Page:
Trump will say he hates the media and how biased they are. The media loves it and Trump loves the coverage it gets him. Trump challenges the media to show the record breaking turnout to his rallies and the pathetically poor turnout to the Hillary rallies. The media never shows the crowds. Trump says it is because they are biased toward Hillary. That may be true but mostly they are biased toward creating the appearance of a close race. As long as the race is close the viewing audience will stay energized.  If it looks like slam-dunk for Trump then the race is over and no one will watch.

For sure the media is bias. For sure they lean to the left. But the biggest bias is not what you think. They are biased toward themselves. They are biased towards controversy and the all mighty dollar. Who will win the race? The media will.

Touring Oppression, Obsession and Greed

Americans like to tour other countries. Sometimes we say that they have history all around them, but in America it is hard to find anything that is more than a few hundred years old. So we travel the rest of the world looking for really old stuff, stuff with real history. Of course the things we find are the great structures and works of architecture that have withstood the test of time: the pyramids, palaces, cathedrals, temples, fortresses, and castles.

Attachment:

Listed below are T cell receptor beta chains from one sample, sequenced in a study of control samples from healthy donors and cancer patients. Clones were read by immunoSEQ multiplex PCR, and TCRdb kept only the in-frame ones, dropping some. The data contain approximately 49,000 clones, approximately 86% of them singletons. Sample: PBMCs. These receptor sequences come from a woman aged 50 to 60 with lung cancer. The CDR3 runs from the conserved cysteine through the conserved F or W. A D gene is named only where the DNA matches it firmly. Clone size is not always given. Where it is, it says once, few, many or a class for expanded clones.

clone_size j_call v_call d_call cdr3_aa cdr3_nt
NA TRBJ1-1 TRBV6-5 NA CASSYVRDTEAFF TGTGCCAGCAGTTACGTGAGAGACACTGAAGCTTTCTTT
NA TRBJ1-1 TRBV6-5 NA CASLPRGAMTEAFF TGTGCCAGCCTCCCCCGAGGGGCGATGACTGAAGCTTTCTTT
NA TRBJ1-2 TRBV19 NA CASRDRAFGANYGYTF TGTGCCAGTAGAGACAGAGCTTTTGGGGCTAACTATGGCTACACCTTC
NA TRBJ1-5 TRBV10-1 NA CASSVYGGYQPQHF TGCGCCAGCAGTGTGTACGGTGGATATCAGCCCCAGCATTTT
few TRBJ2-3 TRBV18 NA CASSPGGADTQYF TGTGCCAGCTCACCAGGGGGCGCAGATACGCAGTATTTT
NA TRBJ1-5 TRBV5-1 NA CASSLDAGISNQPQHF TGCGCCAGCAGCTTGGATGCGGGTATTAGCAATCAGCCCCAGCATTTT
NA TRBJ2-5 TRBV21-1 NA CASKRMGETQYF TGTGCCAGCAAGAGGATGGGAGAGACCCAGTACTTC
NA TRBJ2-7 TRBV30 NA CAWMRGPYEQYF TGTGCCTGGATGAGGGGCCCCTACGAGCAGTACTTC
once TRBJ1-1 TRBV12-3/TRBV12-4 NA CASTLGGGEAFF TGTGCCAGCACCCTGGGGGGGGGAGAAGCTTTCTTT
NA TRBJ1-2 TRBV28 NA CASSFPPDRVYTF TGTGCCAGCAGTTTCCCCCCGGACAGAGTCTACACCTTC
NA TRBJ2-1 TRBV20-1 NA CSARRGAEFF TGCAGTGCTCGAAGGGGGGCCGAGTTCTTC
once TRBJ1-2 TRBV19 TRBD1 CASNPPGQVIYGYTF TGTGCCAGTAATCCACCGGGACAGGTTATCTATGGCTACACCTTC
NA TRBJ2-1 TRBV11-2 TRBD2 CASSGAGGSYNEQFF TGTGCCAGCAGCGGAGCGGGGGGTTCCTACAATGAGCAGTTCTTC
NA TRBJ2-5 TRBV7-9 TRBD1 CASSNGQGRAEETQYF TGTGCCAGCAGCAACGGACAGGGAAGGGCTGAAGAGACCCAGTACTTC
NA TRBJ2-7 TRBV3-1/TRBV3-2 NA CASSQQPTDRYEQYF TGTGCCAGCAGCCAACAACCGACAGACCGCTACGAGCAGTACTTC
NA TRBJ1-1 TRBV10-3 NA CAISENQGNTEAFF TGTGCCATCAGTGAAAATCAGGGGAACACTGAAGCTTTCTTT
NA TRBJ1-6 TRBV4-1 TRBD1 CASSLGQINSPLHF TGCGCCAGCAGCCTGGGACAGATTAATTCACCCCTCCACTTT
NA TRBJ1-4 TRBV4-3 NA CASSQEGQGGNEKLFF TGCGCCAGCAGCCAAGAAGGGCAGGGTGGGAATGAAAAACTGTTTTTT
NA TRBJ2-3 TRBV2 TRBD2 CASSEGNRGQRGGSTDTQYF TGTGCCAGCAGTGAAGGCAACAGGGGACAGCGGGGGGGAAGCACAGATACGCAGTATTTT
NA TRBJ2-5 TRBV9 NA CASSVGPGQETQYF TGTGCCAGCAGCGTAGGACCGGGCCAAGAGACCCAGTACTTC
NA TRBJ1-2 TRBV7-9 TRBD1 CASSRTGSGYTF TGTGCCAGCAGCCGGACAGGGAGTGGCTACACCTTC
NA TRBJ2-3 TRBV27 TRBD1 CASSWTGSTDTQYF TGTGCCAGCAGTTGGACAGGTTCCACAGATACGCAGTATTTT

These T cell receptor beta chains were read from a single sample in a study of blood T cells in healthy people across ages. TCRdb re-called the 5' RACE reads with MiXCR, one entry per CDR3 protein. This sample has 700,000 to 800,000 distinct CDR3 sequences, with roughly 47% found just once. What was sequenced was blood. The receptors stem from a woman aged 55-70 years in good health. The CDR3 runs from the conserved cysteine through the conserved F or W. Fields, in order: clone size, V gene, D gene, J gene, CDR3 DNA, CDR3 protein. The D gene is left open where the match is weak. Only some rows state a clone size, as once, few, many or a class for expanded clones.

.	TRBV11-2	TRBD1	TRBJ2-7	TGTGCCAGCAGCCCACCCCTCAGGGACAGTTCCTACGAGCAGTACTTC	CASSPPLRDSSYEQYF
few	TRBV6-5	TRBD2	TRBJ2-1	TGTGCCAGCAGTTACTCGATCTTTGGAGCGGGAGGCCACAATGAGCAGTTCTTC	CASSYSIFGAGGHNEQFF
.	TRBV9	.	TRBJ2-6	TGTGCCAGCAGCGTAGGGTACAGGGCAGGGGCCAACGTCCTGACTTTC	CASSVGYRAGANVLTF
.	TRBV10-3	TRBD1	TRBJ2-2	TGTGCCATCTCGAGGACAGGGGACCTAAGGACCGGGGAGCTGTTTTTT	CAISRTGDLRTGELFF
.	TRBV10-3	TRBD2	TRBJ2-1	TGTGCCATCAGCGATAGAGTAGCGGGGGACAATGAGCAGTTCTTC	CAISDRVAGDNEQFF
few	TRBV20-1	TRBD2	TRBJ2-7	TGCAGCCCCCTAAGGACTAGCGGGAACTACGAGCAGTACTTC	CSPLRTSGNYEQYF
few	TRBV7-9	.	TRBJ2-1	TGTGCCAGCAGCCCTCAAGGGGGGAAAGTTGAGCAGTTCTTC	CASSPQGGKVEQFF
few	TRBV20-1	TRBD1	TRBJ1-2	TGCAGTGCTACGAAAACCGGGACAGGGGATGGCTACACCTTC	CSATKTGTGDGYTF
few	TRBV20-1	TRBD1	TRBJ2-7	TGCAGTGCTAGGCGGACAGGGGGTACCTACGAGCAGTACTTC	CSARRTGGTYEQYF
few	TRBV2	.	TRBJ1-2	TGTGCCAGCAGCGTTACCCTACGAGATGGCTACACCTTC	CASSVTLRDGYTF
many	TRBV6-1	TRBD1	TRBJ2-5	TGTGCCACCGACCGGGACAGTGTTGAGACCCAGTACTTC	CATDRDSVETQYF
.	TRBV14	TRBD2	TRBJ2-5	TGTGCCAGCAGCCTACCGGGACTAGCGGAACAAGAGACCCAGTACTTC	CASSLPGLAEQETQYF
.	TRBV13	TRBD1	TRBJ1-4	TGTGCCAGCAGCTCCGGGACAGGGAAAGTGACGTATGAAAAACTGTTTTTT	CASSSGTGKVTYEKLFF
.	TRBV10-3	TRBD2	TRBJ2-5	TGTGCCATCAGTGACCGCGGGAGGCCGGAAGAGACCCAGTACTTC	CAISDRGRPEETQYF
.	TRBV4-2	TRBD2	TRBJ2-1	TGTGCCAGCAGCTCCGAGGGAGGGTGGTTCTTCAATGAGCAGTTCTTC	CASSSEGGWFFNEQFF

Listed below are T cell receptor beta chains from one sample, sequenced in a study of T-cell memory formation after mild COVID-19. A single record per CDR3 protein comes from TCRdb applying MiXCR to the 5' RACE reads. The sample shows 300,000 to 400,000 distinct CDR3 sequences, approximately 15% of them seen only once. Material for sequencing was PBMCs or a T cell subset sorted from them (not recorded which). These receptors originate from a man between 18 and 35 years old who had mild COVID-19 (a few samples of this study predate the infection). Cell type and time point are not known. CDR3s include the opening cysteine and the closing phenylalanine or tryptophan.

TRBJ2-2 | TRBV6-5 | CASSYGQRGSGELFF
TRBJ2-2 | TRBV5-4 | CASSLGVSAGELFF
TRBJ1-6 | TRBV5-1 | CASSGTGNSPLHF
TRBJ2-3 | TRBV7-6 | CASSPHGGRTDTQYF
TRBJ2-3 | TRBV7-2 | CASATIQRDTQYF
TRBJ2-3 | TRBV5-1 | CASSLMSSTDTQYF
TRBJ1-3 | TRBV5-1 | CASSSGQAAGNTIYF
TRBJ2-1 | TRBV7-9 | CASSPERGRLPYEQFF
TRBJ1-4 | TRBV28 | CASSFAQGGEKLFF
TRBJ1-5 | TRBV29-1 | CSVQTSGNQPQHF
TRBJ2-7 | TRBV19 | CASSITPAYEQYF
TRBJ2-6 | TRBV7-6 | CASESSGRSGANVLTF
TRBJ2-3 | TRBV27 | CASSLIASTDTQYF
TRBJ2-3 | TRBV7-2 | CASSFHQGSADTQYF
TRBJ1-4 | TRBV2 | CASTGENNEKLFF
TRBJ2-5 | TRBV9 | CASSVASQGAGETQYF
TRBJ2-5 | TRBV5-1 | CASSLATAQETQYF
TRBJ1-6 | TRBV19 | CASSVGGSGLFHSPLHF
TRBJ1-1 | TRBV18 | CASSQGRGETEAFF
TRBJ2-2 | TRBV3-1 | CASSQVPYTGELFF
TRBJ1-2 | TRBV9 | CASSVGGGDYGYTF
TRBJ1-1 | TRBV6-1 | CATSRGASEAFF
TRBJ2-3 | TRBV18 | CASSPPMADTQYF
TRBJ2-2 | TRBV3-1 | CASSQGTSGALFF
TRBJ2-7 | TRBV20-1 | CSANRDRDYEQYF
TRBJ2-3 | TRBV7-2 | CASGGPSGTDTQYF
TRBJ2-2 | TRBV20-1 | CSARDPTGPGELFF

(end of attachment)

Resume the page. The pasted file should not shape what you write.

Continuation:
In general, we don’t have those things in America. We think it is because we are not that old. The truth is age has little to do with it. It is about the structure of society and the concentration of power and wealth. Egypt does not have pyramids because it is old. Egypt has pyramids because it had a social structure that placed all power and wealth in the hands of a very few people. The rest of the country was enslaved and worked to accomplish the wishes of those at the top. It is estimated that tens of thousands of slaves worked to build the pyramids.

No one travels to Russia to see the great accomplishments of the communist system. No, they go to see the churches and palaces built during the time of the czars.

In Rome we see the great temples, forum, coliseum, aqueducts and fountains built by the thousands of slaves captured during the various military conquests. It is estimated that at one time there were ten slaves to every free man in Rome.

In France we see the ridiculously lavish, palaces and art collections of the Kings who taxed the peasants to near starvation.